Assessing employment status is not always simple and it is not just determined by how the parties label the relationship in the terms. It is important to regularly review and monitor the arrangement between the parties to ensure that it is consistent with the contractual terms. Some businesses choose to do this by asking the workseeker to complete a questionnaire, for example, once they have started providing the services to check that the right terms are being used and the practical arrangements have been properly understood.   The courts can look behind the contractual terms, where there is a dispute, to consider the reality of the situation so it is important that you have also checked this. 

 5. Review your insurance coverage

Regardless of whether you have identified an individual’s employment law status correctly or not, this does not necessarily prevent claims being brought from time to time and your business being put to the time and cost of defending such claims.  These claims can incur significant costs and, unfortunately, costs are not usually awarded by employment tribunals even if you successfully defend the claim brought against you!  Our final tip is to check whether your insurance policy currently provides you with cover for employment status claims (i.e this extends to claims brought by self-employed persons) and to make sure you have this protection in place.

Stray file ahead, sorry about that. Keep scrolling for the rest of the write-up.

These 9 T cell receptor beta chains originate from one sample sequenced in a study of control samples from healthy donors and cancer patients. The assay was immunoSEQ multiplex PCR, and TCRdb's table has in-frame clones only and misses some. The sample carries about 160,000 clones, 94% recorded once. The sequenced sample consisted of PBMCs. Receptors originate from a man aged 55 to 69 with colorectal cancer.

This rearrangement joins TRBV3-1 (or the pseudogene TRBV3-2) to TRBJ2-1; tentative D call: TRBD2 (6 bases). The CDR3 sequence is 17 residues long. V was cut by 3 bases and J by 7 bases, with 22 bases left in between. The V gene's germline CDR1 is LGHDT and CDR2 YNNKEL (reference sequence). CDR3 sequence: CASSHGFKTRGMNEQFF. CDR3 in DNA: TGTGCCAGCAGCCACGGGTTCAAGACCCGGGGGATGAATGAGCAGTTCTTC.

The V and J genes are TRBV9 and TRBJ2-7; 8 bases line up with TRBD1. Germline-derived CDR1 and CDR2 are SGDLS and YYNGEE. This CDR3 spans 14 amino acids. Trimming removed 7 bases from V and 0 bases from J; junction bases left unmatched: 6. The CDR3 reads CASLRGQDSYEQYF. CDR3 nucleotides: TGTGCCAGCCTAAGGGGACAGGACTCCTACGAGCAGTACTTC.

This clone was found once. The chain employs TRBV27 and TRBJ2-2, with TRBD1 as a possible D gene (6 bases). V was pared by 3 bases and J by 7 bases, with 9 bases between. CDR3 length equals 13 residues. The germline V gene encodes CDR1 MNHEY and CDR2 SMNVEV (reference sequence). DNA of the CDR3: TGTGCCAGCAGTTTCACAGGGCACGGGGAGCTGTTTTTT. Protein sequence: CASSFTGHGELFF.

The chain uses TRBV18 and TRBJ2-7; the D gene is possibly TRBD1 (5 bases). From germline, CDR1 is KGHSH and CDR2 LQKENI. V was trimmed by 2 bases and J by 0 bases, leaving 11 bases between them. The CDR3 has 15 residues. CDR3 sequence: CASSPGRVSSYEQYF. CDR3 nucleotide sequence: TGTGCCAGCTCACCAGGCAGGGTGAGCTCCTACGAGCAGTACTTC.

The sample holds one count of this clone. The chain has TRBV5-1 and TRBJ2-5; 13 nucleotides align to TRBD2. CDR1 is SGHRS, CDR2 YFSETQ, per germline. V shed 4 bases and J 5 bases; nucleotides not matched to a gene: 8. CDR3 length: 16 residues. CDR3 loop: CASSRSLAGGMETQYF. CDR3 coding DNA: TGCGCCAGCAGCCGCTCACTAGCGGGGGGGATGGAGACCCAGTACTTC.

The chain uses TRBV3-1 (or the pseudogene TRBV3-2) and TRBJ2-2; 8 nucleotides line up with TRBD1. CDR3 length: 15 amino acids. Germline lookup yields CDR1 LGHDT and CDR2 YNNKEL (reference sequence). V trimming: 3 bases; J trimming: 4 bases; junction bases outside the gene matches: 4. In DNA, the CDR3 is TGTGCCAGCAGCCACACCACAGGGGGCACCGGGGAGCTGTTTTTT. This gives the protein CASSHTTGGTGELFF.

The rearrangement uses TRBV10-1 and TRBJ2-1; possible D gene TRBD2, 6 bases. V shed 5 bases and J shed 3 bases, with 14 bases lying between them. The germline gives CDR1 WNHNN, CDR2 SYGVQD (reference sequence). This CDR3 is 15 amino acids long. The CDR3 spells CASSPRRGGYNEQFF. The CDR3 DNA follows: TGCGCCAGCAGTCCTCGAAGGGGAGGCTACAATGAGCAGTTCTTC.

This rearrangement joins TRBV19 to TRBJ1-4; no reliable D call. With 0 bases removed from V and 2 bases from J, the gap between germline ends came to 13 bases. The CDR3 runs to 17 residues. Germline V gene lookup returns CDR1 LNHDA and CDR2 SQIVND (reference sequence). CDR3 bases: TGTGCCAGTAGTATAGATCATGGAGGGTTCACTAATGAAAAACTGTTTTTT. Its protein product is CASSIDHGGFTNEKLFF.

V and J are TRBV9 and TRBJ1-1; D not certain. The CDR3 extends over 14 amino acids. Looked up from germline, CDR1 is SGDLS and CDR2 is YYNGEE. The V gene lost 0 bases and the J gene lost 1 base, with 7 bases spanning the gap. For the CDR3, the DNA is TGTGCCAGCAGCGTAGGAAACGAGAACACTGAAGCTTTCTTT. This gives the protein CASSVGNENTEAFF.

How we can help and our offering

If advice is needed on dealing with this issue or any of the other changes mentioned, then we would urge those businesses to get in touch with us.  Please contact Paul Chamberlain, Simon Bloch or Emma James at JMW by email to arrange a free 30 minute consultation on these issues; contactable on Paul.Chamberlain@jmw.co.uk, simon.bloch@jmw.co.uk and emma.james@jmw.co.uk respectively.

This bulletin is for general guidance only and should not be used for any other purpose. It does not constitute, and should not be relied upon as, legal advice.  JMW Solicitors is a Limited Liability Partnership.  The copyright in this article is owned by JMW. Any reproduction of this article should be credited to JMW. All rights reserved.

  

Paul Chamberlain - Head of Employment, JMW Solicitors LLP

E: Paul.Chamberlain@jmw.co.uk

D: 0161 838 2762